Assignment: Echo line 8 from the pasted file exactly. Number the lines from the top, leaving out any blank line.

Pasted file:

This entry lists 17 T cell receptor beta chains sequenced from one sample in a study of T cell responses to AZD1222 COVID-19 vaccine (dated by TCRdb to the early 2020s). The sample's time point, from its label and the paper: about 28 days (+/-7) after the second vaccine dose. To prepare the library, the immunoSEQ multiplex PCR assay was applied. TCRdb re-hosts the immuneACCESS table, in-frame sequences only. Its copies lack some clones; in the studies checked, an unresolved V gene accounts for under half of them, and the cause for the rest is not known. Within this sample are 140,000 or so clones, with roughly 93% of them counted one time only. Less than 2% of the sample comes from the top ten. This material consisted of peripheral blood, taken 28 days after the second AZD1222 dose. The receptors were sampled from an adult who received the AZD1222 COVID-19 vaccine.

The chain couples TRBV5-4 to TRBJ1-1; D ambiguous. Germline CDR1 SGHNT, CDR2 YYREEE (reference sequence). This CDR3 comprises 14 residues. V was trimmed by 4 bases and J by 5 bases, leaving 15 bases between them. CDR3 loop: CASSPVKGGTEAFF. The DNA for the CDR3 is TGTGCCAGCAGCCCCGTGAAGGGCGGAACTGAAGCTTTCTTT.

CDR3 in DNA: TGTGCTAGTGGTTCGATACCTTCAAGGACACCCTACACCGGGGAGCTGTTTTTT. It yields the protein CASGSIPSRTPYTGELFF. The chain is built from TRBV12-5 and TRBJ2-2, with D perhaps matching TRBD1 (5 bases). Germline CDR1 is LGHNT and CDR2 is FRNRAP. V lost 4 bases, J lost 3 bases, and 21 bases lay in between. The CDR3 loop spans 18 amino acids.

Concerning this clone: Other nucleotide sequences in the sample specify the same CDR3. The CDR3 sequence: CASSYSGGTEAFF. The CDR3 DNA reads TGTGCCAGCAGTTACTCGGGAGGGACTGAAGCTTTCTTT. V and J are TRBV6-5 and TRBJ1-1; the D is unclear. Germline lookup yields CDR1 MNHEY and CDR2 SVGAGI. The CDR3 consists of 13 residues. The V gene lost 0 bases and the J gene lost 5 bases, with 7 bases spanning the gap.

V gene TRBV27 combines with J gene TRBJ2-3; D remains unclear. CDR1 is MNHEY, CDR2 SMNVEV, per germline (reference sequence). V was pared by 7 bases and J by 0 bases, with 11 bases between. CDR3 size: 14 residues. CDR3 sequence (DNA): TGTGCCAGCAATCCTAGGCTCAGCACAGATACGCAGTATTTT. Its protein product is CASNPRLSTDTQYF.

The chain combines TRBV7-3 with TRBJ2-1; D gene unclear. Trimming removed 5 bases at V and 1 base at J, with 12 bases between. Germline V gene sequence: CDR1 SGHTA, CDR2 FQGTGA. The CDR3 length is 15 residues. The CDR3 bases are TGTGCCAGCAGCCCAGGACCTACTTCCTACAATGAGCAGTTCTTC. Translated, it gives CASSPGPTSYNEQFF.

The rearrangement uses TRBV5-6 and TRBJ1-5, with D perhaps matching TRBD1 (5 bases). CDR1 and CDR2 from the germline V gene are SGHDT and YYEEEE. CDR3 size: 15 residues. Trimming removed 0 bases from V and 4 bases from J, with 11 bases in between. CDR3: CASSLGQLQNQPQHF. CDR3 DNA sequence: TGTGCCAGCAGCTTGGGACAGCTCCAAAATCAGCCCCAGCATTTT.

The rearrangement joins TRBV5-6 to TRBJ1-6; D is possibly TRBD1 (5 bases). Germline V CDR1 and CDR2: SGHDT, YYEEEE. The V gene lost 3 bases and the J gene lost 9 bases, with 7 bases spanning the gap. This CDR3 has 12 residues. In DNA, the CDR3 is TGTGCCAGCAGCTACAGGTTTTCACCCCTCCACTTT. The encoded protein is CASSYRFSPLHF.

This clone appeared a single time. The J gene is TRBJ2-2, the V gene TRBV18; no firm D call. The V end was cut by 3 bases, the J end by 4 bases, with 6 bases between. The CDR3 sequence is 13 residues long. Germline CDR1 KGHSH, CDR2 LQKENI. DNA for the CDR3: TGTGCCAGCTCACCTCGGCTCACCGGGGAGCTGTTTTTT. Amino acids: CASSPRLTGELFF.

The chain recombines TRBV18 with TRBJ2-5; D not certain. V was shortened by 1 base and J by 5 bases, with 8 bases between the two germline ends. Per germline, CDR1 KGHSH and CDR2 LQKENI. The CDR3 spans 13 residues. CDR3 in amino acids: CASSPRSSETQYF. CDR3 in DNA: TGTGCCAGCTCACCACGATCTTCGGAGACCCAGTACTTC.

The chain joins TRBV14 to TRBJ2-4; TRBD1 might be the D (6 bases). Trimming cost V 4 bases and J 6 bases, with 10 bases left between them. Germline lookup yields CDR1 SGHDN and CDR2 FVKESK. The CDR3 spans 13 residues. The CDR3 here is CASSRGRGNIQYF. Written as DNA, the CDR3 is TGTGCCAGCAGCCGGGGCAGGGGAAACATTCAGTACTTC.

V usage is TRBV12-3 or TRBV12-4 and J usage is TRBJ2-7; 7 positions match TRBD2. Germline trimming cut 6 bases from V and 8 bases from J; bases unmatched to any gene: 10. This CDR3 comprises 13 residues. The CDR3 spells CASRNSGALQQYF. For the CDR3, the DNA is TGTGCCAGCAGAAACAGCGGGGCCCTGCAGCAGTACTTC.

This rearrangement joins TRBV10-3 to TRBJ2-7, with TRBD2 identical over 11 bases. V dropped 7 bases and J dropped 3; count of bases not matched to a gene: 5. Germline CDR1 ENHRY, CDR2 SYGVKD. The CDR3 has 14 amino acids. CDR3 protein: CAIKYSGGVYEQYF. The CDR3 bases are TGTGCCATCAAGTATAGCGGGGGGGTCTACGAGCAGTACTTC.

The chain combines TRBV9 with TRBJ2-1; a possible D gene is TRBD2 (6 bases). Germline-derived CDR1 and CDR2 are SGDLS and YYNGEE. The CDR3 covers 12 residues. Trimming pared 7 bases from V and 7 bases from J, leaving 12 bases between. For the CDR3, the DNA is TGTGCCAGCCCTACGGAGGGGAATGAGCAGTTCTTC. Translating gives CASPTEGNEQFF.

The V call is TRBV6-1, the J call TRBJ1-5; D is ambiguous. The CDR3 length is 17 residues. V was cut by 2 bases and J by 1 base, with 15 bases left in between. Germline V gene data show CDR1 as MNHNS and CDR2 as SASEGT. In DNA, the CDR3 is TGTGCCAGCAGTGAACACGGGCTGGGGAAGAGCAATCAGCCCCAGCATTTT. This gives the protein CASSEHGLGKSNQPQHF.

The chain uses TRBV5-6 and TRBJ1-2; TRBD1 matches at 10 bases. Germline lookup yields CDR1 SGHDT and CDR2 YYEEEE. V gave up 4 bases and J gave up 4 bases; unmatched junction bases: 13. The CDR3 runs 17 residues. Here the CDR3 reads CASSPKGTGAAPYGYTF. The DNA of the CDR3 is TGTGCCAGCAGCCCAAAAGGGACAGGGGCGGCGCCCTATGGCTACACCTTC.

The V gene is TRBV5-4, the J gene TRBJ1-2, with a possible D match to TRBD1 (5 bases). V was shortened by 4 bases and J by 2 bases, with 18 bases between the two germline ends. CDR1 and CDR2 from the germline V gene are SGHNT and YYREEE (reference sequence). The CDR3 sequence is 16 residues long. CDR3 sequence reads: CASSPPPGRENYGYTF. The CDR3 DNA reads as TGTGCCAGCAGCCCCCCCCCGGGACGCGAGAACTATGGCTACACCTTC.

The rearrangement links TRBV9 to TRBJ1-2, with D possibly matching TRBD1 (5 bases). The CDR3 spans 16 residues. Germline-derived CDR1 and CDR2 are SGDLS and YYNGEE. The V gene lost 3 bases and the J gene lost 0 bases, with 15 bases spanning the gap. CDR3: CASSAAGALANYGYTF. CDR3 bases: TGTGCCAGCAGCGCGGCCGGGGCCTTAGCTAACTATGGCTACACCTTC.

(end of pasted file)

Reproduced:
The rearrangement joins TRBV5-6 to TRBJ1-6; D is possibly TRBD1 (5 bases). Germline V CDR1 and CDR2: SGHDT, YYEEEE. The V gene lost 3 bases and the J gene lost 9 bases, with 7 bases spanning the gap. This CDR3 has 12 residues. In DNA, the CDR3 is TGTGCCAGCAGCTACAGGTTTTCACCCCTCCACTTT. The encoded protein is CASSYRFSPLHF.